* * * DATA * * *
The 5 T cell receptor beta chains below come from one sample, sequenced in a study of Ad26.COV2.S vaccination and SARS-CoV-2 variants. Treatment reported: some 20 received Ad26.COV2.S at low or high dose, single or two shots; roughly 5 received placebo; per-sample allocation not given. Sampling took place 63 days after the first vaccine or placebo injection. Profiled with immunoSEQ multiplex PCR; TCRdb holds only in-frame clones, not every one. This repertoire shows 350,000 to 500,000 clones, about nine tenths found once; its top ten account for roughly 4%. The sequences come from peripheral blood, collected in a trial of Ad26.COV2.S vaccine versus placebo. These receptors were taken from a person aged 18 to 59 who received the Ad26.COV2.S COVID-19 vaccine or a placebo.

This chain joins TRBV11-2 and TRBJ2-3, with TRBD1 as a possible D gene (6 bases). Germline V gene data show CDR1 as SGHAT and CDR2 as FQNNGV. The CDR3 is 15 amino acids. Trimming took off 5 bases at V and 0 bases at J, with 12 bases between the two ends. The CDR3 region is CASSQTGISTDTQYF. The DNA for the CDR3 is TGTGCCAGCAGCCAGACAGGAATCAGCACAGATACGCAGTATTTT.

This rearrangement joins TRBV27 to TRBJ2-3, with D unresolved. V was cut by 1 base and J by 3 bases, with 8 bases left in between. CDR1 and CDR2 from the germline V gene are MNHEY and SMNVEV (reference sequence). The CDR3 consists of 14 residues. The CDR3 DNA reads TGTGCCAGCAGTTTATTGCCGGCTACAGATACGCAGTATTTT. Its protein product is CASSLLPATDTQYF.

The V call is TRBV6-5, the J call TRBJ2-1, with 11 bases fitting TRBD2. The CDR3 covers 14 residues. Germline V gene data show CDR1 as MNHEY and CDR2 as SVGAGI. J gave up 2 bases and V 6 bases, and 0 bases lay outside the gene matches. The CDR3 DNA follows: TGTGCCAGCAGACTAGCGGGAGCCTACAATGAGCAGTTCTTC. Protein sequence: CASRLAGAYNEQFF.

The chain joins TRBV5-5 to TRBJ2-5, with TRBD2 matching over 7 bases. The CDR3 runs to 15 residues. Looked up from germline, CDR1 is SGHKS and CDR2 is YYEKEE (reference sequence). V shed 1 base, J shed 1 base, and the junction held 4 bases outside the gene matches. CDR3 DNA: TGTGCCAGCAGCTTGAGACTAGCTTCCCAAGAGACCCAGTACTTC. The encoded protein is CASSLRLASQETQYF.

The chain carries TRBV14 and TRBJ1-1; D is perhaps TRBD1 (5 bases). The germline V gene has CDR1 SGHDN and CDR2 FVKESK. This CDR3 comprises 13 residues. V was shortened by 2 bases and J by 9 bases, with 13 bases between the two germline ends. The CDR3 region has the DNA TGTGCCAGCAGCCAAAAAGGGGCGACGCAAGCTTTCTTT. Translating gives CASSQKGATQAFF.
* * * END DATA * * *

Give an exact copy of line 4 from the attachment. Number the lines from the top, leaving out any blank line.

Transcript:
The V call is TRBV6-5, the J call TRBJ2-1, with 11 bases fitting TRBD2. The CDR3 covers 14 residues. Germline V gene data show CDR1 as MNHEY and CDR2 as SVGAGI. J gave up 2 bases and V 6 bases, and 0 bases lay outside the gene matches. The CDR3 DNA follows: TGTGCCAGCAGACTAGCGGGAGCCTACAATGAGCAGTTCTTC. Protein sequence: CASRLAGAYNEQFF.